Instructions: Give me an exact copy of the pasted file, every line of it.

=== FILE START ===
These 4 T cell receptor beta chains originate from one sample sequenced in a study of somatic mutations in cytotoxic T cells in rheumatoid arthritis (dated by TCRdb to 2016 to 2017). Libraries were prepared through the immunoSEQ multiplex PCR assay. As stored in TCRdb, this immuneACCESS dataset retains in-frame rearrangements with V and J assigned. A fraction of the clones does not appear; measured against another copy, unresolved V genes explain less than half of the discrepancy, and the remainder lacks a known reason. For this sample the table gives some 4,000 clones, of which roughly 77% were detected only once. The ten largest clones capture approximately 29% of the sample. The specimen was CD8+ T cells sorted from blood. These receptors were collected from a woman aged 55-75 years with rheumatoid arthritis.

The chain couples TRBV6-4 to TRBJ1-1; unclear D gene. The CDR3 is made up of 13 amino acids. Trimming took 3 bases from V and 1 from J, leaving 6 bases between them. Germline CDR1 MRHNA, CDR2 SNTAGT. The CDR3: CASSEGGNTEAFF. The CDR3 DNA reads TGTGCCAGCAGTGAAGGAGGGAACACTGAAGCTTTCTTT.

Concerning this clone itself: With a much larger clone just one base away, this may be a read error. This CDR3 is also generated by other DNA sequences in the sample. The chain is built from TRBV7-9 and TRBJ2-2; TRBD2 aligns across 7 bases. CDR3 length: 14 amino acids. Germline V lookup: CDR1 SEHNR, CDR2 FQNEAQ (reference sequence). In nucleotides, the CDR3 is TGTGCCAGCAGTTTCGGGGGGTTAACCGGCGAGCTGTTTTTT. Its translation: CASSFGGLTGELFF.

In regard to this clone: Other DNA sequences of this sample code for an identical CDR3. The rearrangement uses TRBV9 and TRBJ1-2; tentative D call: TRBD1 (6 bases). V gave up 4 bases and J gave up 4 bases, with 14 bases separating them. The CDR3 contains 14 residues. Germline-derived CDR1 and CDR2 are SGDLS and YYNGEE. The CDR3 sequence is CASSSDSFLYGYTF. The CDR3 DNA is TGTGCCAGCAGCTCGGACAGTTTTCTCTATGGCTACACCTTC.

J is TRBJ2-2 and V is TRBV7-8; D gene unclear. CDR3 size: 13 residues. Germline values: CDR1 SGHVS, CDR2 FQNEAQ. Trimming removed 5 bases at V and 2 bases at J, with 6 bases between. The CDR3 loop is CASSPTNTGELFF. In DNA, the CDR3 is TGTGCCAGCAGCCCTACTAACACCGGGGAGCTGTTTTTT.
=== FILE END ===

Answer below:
These 4 T cell receptor beta chains originate from one sample sequenced in a study of somatic mutations in cytotoxic T cells in rheumatoid arthritis (dated by TCRdb to 2016 to 2017). Libraries were prepared through the immunoSEQ multiplex PCR assay. As stored in TCRdb, this immuneACCESS dataset retains in-frame rearrangements with V and J assigned. A fraction of the clones does not appear; measured against another copy, unresolved V genes explain less than half of the discrepancy, and the remainder lacks a known reason. For this sample the table gives some 4,000 clones, of which roughly 77% were detected only once. The ten largest clones capture approximately 29% of the sample. The specimen was CD8+ T cells sorted from blood. These receptors were collected from a woman aged 55-75 years with rheumatoid arthritis.

The chain couples TRBV6-4 to TRBJ1-1; unclear D gene. The CDR3 is made up of 13 amino acids. Trimming took 3 bases from V and 1 from J, leaving 6 bases between them. Germline CDR1 MRHNA, CDR2 SNTAGT. The CDR3: CASSEGGNTEAFF. The CDR3 DNA reads TGTGCCAGCAGTGAAGGAGGGAACACTGAAGCTTTCTTT.

Concerning this clone itself: With a much larger clone just one base away, this may be a read error. This CDR3 is also generated by other DNA sequences in the sample. The chain is built from TRBV7-9 and TRBJ2-2; TRBD2 aligns across 7 bases. CDR3 length: 14 amino acids. Germline V lookup: CDR1 SEHNR, CDR2 FQNEAQ (reference sequence). In nucleotides, the CDR3 is TGTGCCAGCAGTTTCGGGGGGTTAACCGGCGAGCTGTTTTTT. Its translation: CASSFGGLTGELFF.

In regard to this clone: Other DNA sequences of this sample code for an identical CDR3. The rearrangement uses TRBV9 and TRBJ1-2; tentative D call: TRBD1 (6 bases). V gave up 4 bases and J gave up 4 bases, with 14 bases separating them. The CDR3 contains 14 residues. Germline-derived CDR1 and CDR2 are SGDLS and YYNGEE. The CDR3 sequence is CASSSDSFLYGYTF. The CDR3 DNA is TGTGCCAGCAGCTCGGACAGTTTTCTCTATGGCTACACCTTC.

J is TRBJ2-2 and V is TRBV7-8; D gene unclear. CDR3 size: 13 residues. Germline values: CDR1 SGHVS, CDR2 FQNEAQ. Trimming removed 5 bases at V and 2 bases at J, with 6 bases between. The CDR3 loop is CASSPTNTGELFF. In DNA, the CDR3 is TGTGCCAGCAGCCCTACTAACACCGGGGAGCTGTTTTTT.